So, your organisation has to produce a document. Maybe it’s an instruction manual, a code of practice, a policy document… anything that tells people how to do things or what the rules are. Where do you start?
As always, start with what you want to achieve. Who has to get the information, how will they access it and what do you want them to do?
For instance, if you’re selling a product that needs some assembly, then a small sheet of paper with a few numbered, illustrated steps may be enough. If the topic is complex and people need to be able to refer to a manual, then a well-indexed online on printed volume might be needed. If it is a form than needs to be filled in on your website, an interactive program with prompts is probably best. And some things are best explained through a video or animation.
Knowing the audience is also important. What do they know already? How much needs to be explained to them?
One of the hardest things when writing a ‘how to’ document, is gauging how much the audience knows. You don’t want to treat them like they’re stupid, but you don’t want to assume they know something they might not. (It is always a danger that experts cannot imagine the things that non-specialists don’t know.) A good way around this is to slip in the required information in a way that doesn’t come across as didactic.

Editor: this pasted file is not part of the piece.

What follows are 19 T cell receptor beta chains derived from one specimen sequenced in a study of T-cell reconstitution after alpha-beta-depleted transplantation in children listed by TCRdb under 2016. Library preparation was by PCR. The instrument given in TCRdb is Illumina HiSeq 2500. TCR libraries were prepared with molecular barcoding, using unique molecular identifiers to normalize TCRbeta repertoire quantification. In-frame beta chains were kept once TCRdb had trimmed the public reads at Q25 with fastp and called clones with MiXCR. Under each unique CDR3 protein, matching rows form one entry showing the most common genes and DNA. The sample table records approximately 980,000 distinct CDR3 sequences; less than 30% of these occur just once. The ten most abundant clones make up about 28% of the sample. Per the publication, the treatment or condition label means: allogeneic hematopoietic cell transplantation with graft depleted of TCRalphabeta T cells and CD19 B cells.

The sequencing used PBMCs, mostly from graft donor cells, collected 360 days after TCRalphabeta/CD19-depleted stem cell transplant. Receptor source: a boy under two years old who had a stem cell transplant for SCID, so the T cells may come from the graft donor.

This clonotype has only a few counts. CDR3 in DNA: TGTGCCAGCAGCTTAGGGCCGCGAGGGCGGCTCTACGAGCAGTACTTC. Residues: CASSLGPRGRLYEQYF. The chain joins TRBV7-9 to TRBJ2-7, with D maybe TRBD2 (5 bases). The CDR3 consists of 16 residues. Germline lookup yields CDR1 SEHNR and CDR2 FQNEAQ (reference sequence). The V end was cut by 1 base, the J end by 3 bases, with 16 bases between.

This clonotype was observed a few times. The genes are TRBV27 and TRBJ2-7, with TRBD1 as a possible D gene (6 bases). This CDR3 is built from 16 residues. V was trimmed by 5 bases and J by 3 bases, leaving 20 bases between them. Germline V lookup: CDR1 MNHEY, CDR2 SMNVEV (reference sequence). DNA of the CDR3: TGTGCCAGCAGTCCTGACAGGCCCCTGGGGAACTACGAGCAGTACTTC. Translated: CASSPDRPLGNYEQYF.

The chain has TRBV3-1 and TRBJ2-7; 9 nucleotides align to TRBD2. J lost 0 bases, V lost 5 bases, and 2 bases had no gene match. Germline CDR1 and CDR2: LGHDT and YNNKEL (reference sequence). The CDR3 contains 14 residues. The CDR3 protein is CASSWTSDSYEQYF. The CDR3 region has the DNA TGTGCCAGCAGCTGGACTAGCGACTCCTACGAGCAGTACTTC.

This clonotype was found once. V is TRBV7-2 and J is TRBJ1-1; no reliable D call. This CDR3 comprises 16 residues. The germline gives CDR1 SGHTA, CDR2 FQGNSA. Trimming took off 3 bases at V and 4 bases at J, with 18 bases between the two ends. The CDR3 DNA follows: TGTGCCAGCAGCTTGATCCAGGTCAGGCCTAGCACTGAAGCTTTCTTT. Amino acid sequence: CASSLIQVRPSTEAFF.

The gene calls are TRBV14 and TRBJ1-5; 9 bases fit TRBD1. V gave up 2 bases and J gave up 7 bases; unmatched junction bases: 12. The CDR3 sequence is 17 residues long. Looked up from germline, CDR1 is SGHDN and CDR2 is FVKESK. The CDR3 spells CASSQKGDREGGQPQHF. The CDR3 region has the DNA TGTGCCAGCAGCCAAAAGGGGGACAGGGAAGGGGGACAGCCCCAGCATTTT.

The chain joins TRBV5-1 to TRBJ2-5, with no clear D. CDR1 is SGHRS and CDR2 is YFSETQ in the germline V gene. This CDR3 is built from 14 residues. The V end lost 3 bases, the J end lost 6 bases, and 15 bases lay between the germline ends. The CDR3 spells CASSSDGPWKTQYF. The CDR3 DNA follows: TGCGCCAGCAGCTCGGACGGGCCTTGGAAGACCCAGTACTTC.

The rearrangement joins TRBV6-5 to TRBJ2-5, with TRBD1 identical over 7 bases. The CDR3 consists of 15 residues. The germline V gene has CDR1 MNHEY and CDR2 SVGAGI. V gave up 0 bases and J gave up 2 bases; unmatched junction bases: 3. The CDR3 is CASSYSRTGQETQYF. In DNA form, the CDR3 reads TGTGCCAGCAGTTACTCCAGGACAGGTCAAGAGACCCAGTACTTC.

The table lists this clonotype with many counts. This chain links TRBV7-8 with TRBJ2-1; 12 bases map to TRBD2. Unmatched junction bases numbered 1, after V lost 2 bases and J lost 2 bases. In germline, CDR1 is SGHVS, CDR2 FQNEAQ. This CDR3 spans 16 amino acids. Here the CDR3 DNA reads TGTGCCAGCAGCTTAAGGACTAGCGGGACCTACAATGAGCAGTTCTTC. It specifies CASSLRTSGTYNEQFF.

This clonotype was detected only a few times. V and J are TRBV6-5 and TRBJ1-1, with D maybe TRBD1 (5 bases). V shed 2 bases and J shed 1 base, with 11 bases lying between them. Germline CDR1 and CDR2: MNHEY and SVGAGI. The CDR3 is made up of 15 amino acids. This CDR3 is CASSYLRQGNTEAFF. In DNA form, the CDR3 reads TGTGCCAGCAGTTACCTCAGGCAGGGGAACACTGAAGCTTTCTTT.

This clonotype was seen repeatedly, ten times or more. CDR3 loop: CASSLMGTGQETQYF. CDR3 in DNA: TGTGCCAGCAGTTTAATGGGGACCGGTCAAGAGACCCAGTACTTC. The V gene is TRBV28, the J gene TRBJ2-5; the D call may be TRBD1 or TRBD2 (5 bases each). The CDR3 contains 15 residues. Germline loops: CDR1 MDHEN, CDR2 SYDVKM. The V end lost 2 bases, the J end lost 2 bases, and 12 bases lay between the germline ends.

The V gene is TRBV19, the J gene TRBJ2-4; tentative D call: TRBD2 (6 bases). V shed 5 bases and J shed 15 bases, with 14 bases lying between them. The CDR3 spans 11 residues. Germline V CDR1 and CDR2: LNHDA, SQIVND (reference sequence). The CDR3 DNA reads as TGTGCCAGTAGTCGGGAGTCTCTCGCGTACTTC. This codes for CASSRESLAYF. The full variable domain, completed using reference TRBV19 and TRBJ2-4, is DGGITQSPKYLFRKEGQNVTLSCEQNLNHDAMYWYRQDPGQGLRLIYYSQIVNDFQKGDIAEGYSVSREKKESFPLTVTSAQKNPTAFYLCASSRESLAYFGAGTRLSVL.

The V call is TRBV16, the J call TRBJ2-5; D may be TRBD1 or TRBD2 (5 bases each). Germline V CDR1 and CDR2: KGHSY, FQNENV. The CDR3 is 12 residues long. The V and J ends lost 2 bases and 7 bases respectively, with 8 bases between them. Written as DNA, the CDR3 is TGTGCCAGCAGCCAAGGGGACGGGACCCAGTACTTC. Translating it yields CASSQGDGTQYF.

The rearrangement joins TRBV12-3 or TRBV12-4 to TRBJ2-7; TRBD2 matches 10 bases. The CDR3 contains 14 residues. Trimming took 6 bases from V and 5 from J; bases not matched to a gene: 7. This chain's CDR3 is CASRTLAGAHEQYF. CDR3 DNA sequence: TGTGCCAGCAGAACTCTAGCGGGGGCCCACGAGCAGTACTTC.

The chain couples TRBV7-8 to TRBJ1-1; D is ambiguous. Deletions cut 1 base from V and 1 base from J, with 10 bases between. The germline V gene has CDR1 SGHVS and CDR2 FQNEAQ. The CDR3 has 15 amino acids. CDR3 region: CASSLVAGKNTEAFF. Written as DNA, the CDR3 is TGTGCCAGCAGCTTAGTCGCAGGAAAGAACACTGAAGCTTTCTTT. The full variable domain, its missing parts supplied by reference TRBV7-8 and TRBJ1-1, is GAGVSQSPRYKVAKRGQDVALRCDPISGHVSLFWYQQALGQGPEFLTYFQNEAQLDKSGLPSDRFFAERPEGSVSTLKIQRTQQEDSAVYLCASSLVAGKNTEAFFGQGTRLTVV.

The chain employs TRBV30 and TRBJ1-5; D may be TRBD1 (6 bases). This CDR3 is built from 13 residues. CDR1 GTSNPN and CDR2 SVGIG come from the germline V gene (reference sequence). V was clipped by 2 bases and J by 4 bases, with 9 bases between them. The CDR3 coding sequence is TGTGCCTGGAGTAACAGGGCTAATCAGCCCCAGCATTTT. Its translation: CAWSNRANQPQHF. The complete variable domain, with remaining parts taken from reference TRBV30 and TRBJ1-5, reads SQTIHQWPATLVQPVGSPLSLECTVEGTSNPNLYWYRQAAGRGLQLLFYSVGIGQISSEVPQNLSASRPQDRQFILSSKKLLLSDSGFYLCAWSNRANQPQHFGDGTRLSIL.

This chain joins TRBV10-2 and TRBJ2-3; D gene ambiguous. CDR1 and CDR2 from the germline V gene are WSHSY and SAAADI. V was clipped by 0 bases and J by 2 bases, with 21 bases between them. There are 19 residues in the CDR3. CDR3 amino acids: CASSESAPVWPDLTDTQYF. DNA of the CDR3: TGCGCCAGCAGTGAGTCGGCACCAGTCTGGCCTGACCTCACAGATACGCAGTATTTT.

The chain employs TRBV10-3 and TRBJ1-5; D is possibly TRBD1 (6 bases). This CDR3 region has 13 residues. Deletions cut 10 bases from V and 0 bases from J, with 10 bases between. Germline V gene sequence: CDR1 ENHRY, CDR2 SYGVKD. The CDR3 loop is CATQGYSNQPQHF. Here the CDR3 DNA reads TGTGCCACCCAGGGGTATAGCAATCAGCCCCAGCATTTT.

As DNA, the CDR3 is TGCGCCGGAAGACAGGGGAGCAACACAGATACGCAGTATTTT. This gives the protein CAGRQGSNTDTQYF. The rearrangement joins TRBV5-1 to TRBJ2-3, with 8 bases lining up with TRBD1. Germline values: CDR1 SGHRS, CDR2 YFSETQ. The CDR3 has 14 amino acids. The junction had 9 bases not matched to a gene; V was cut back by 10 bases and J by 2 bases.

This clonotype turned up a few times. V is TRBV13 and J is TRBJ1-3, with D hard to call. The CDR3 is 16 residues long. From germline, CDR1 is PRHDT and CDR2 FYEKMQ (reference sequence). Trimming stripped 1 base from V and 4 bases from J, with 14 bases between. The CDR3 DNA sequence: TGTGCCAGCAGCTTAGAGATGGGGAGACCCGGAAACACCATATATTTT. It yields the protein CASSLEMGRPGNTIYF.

For example: The instruction boil an egg for eight minutes when you want it hard might be an insult to an experienced cook. On the other hand, other readers may not know this. So, what you do is present the information while making another point: After you’ve waited eight minutes for the egg to boil hard, consider the dilemma of Schrödinger’s cat.
The structure of ‘how to’ documents is vital. Work logically, building up from the basic to the specialised. Explain how to switch on the machine before you explain how to switch it off. Go from the general to the specific.
There is no one-size-fits-all recipe, it all depends on the amount and complexity of the information to be conveyed. To structure the document properly, the writer has to have a solid grasp of the information and how it will be used.
Then, of course, the information has to be presented clearly – both in how it is designed and how it is written. Keep the language simple, avoid jargon and explain acronyms. Use illustrations or animations where it makes sense to do so. Then read it as if you’re a wilful dimwit, to weed out any ambiguity.
When the whole document is drafted, test it by giving it to others to read, experts as well as others.
Making things simple is a complex process.
Writing instructions, manuals, etc., happens to be something I love and I’d like to think I’m quite good at it. Give me a call on 021 798 645 or email firstname.lastname@example.org about your project. It will cost you nothing to have a chat and, at the very least, you might get some helpful suggestions.